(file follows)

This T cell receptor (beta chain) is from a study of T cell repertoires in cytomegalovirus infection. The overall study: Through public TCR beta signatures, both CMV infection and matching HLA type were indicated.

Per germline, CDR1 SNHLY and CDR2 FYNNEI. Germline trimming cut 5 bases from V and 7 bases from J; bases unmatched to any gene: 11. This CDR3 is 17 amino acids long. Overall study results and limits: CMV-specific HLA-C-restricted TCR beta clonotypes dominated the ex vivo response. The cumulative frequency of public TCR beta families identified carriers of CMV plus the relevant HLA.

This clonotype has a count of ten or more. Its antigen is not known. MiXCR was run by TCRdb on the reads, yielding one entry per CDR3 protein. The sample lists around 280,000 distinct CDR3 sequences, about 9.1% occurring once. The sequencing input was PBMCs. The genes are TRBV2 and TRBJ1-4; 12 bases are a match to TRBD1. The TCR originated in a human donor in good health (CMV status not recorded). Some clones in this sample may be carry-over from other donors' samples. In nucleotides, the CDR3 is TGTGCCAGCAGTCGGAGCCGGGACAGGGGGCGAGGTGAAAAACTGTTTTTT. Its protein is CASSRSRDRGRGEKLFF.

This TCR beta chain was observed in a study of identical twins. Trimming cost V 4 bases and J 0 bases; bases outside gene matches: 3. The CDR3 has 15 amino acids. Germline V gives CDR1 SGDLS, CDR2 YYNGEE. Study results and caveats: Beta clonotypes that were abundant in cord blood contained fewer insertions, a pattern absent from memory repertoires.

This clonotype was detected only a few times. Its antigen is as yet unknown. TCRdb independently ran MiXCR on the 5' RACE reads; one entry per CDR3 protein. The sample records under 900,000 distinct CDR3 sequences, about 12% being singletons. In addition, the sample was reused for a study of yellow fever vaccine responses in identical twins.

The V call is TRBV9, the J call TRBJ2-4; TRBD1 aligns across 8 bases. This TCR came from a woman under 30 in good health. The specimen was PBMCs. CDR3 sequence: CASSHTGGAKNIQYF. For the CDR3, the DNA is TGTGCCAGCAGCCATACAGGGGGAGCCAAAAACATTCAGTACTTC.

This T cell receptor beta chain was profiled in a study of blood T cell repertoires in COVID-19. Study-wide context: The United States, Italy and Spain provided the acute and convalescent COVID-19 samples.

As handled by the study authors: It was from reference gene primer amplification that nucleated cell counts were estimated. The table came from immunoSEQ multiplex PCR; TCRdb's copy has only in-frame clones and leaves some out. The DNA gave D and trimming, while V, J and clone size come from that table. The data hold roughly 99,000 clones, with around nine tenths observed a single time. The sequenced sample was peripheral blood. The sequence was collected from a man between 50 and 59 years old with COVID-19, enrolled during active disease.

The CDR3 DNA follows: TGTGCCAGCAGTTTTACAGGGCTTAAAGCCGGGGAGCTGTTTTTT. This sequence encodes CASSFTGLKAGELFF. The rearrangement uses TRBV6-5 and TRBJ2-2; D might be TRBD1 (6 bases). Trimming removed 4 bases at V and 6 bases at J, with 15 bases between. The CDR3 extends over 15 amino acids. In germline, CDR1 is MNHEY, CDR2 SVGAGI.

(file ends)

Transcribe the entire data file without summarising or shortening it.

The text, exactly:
This T cell receptor (beta chain) is from a study of T cell repertoires in cytomegalovirus infection. The overall study: Through public TCR beta signatures, both CMV infection and matching HLA type were indicated.

Per germline, CDR1 SNHLY and CDR2 FYNNEI. Germline trimming cut 5 bases from V and 7 bases from J; bases unmatched to any gene: 11. This CDR3 is 17 amino acids long. Overall study results and limits: CMV-specific HLA-C-restricted TCR beta clonotypes dominated the ex vivo response. The cumulative frequency of public TCR beta families identified carriers of CMV plus the relevant HLA.

This clonotype has a count of ten or more. Its antigen is not known. MiXCR was run by TCRdb on the reads, yielding one entry per CDR3 protein. The sample lists around 280,000 distinct CDR3 sequences, about 9.1% occurring once. The sequencing input was PBMCs. The genes are TRBV2 and TRBJ1-4; 12 bases are a match to TRBD1. The TCR originated in a human donor in good health (CMV status not recorded). Some clones in this sample may be carry-over from other donors' samples. In nucleotides, the CDR3 is TGTGCCAGCAGTCGGAGCCGGGACAGGGGGCGAGGTGAAAAACTGTTTTTT. Its protein is CASSRSRDRGRGEKLFF.

This TCR beta chain was observed in a study of identical twins. Trimming cost V 4 bases and J 0 bases; bases outside gene matches: 3. The CDR3 has 15 amino acids. Germline V gives CDR1 SGDLS, CDR2 YYNGEE. Study results and caveats: Beta clonotypes that were abundant in cord blood contained fewer insertions, a pattern absent from memory repertoires.

This clonotype was detected only a few times. Its antigen is as yet unknown. TCRdb independently ran MiXCR on the 5' RACE reads; one entry per CDR3 protein. The sample records under 900,000 distinct CDR3 sequences, about 12% being singletons. In addition, the sample was reused for a study of yellow fever vaccine responses in identical twins.

The V call is TRBV9, the J call TRBJ2-4; TRBD1 aligns across 8 bases. This TCR came from a woman under 30 in good health. The specimen was PBMCs. CDR3 sequence: CASSHTGGAKNIQYF. For the CDR3, the DNA is TGTGCCAGCAGCCATACAGGGGGAGCCAAAAACATTCAGTACTTC.

This T cell receptor beta chain was profiled in a study of blood T cell repertoires in COVID-19. Study-wide context: The United States, Italy and Spain provided the acute and convalescent COVID-19 samples.

As handled by the study authors: It was from reference gene primer amplification that nucleated cell counts were estimated. The table came from immunoSEQ multiplex PCR; TCRdb's copy has only in-frame clones and leaves some out. The DNA gave D and trimming, while V, J and clone size come from that table. The data hold roughly 99,000 clones, with around nine tenths observed a single time. The sequenced sample was peripheral blood. The sequence was collected from a man between 50 and 59 years old with COVID-19, enrolled during active disease.

The CDR3 DNA follows: TGTGCCAGCAGTTTTACAGGGCTTAAAGCCGGGGAGCTGTTTTTT. This sequence encodes CASSFTGLKAGELFF. The rearrangement uses TRBV6-5 and TRBJ2-2; D might be TRBD1 (6 bases). Trimming removed 4 bases at V and 6 bases at J, with 15 bases between. The CDR3 extends over 15 amino acids. In germline, CDR1 is MNHEY, CDR2 SVGAGI.